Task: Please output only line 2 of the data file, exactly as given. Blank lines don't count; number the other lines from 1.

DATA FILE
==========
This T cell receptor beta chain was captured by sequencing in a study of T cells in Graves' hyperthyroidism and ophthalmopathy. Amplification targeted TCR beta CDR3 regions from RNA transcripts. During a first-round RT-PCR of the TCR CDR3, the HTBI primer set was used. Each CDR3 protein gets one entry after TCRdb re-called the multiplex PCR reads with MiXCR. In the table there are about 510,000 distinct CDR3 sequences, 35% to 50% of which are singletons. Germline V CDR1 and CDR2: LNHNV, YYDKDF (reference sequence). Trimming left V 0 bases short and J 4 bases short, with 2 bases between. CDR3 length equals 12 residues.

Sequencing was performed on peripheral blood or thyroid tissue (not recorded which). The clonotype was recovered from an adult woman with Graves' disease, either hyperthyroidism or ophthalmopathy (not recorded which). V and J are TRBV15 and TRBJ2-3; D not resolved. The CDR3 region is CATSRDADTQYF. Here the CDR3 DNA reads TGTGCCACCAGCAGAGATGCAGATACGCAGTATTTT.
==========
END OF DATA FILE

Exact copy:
Sequencing was performed on peripheral blood or thyroid tissue (not recorded which). The clonotype was recovered from an adult woman with Graves' disease, either hyperthyroidism or ophthalmopathy (not recorded which). V and J are TRBV15 and TRBJ2-3; D not resolved. The CDR3 region is CATSRDADTQYF. Here the CDR3 DNA reads TGTGCCACCAGCAGAGATGCAGATACGCAGTATTTT.